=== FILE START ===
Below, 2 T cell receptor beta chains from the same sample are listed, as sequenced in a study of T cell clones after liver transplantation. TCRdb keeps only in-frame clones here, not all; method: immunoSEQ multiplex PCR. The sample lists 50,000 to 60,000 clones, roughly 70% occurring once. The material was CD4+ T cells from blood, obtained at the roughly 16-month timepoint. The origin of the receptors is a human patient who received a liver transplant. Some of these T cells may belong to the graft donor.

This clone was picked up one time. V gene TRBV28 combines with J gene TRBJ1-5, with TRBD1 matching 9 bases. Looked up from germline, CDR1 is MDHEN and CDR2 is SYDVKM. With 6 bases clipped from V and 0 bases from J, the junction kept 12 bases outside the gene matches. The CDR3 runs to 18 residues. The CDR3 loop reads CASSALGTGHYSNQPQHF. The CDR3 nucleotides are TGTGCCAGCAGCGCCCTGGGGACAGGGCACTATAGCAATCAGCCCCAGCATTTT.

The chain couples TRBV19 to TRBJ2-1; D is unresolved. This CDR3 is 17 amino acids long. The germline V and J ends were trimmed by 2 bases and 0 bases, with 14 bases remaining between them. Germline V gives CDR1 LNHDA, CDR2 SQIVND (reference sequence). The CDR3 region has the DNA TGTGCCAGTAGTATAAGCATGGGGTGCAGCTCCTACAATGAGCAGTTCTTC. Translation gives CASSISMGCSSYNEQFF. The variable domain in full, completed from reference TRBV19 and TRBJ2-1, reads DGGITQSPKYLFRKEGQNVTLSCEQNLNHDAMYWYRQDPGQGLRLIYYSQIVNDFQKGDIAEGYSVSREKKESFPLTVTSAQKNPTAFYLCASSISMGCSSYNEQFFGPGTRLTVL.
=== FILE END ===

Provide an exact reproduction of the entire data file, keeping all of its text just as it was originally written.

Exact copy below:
Below, 2 T cell receptor beta chains from the same sample are listed, as sequenced in a study of T cell clones after liver transplantation. TCRdb keeps only in-frame clones here, not all; method: immunoSEQ multiplex PCR. The sample lists 50,000 to 60,000 clones, roughly 70% occurring once. The material was CD4+ T cells from blood, obtained at the roughly 16-month timepoint. The origin of the receptors is a human patient who received a liver transplant. Some of these T cells may belong to the graft donor.

This clone was picked up one time. V gene TRBV28 combines with J gene TRBJ1-5, with TRBD1 matching 9 bases. Looked up from germline, CDR1 is MDHEN and CDR2 is SYDVKM. With 6 bases clipped from V and 0 bases from J, the junction kept 12 bases outside the gene matches. The CDR3 runs to 18 residues. The CDR3 loop reads CASSALGTGHYSNQPQHF. The CDR3 nucleotides are TGTGCCAGCAGCGCCCTGGGGACAGGGCACTATAGCAATCAGCCCCAGCATTTT.

The chain couples TRBV19 to TRBJ2-1; D is unresolved. This CDR3 is 17 amino acids long. The germline V and J ends were trimmed by 2 bases and 0 bases, with 14 bases remaining between them. Germline V gives CDR1 LNHDA, CDR2 SQIVND (reference sequence). The CDR3 region has the DNA TGTGCCAGTAGTATAAGCATGGGGTGCAGCTCCTACAATGAGCAGTTCTTC. Translation gives CASSISMGCSSYNEQFF. The variable domain in full, completed from reference TRBV19 and TRBJ2-1, reads DGGITQSPKYLFRKEGQNVTLSCEQNLNHDAMYWYRQDPGQGLRLIYYSQIVNDFQKGDIAEGYSVSREKKESFPLTVTSAQKNPTAFYLCASSISMGCSSYNEQFFGPGTRLTVL.